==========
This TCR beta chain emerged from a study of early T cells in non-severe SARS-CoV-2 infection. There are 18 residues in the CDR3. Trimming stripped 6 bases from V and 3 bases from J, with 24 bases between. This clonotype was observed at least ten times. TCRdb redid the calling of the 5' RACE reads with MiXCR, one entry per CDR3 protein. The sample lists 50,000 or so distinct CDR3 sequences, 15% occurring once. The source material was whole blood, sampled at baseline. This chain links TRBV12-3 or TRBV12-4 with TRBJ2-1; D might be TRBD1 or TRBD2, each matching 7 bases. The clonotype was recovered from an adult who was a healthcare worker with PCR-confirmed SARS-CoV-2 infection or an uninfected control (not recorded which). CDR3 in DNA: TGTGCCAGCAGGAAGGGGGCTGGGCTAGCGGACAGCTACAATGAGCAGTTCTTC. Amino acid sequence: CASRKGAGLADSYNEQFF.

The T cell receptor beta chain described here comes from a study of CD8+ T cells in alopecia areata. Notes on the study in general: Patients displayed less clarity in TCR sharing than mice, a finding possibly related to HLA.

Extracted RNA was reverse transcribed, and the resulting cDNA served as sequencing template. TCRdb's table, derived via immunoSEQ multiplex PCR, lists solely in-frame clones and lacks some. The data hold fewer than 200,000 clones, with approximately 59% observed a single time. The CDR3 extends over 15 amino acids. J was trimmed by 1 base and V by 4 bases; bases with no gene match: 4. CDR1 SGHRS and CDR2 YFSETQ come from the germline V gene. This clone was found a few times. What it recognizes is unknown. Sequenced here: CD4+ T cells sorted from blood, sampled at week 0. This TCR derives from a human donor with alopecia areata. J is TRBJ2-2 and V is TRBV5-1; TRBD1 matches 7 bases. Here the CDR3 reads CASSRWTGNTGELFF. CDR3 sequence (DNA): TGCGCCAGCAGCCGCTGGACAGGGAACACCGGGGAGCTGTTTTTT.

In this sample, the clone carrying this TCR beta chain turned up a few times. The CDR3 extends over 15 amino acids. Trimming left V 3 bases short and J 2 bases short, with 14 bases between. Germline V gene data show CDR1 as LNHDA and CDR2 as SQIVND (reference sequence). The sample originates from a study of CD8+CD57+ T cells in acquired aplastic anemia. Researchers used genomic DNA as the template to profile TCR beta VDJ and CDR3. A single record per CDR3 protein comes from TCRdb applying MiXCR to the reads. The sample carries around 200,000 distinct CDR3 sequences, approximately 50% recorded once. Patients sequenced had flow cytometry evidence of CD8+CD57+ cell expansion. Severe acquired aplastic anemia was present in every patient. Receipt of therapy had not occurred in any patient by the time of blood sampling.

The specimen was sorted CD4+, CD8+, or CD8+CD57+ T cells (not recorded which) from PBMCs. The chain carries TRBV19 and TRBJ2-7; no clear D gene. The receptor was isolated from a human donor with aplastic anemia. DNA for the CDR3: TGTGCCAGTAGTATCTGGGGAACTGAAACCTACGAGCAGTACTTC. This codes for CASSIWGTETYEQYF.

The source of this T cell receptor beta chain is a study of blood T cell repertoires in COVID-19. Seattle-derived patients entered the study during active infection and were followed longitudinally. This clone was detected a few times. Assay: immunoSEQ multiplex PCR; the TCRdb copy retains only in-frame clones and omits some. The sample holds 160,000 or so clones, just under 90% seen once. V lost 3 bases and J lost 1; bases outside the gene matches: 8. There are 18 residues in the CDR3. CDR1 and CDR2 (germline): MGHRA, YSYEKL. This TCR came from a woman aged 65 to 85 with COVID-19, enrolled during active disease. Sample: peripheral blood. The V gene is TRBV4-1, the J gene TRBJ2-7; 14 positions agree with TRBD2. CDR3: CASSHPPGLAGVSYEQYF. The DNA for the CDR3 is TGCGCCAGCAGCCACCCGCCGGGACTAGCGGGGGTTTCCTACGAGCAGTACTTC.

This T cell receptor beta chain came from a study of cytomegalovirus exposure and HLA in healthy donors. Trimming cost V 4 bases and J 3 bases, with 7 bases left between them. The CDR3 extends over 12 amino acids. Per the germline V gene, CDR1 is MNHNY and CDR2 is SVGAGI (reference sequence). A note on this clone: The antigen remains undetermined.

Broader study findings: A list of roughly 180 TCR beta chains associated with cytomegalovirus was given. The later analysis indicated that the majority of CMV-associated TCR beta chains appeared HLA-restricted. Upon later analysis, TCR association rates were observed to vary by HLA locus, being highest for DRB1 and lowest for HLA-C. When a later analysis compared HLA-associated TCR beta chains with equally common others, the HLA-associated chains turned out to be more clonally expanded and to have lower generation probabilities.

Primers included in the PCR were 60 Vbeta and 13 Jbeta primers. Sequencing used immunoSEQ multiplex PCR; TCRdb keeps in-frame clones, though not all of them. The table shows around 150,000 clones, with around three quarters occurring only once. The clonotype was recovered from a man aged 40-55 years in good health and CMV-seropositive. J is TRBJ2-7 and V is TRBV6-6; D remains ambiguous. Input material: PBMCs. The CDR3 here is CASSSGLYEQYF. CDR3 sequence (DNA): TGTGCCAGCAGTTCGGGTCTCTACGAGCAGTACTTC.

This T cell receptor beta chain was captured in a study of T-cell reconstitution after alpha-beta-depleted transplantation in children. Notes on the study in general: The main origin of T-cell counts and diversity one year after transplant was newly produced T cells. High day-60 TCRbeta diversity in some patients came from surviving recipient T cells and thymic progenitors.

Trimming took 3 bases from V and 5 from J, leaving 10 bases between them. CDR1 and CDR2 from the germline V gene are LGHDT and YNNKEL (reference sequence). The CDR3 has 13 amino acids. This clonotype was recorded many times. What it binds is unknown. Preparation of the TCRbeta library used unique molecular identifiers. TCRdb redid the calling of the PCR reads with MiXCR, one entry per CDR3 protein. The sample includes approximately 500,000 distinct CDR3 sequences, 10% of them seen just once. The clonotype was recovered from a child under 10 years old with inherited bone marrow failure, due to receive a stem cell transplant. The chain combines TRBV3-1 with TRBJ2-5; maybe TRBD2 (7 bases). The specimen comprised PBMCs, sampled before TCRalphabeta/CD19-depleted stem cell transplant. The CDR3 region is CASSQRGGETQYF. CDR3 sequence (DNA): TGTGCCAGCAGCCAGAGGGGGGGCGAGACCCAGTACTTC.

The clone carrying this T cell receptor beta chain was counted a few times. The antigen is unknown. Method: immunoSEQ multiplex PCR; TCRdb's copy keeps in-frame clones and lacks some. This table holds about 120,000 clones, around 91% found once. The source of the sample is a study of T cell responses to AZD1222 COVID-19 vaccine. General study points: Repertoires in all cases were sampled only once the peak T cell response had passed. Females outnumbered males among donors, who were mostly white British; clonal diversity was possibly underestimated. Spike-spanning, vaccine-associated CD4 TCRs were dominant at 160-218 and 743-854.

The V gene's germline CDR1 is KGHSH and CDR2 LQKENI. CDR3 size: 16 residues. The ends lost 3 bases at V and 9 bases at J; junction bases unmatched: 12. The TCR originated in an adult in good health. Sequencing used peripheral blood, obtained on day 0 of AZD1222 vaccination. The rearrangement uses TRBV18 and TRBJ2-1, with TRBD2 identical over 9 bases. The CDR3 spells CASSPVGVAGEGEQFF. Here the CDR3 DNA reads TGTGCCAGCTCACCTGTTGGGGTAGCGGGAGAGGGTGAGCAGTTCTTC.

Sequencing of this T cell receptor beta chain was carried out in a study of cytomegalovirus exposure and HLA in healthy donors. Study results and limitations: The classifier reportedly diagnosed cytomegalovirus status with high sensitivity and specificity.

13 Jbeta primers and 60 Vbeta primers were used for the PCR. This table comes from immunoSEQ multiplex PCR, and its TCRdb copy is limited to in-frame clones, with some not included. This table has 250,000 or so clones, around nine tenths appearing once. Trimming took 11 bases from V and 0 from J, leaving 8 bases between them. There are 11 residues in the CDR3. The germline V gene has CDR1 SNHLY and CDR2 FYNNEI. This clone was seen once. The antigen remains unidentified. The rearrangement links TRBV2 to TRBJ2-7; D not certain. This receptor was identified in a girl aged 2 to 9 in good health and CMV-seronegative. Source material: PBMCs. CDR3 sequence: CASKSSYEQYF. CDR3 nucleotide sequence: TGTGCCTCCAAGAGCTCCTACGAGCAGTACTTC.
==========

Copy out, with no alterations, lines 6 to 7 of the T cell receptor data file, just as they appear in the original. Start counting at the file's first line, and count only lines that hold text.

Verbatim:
The source of this T cell receptor beta chain is a study of blood T cell repertoires in COVID-19. Seattle-derived patients entered the study during active infection and were followed longitudinally. This clone was detected a few times. Assay: immunoSEQ multiplex PCR; the TCRdb copy retains only in-frame clones and omits some. The sample holds 160,000 or so clones, just under 90% seen once. V lost 3 bases and J lost 1; bases outside the gene matches: 8. There are 18 residues in the CDR3. CDR1 and CDR2 (germline): MGHRA, YSYEKL. This TCR came from a woman aged 65 to 85 with COVID-19, enrolled during active disease. Sample: peripheral blood. The V gene is TRBV4-1, the J gene TRBJ2-7; 14 positions agree with TRBD2. CDR3: CASSHPPGLAGVSYEQYF. The DNA for the CDR3 is TGCGCCAGCAGCCACCCGCCGGGACTAGCGGGGGTTTCCTACGAGCAGTACTTC.

This T cell receptor beta chain came from a study of cytomegalovirus exposure and HLA in healthy donors. Trimming cost V 4 bases and J 3 bases, with 7 bases left between them. The CDR3 extends over 12 amino acids. Per the germline V gene, CDR1 is MNHNY and CDR2 is SVGAGI (reference sequence). A note on this clone: The antigen remains undetermined.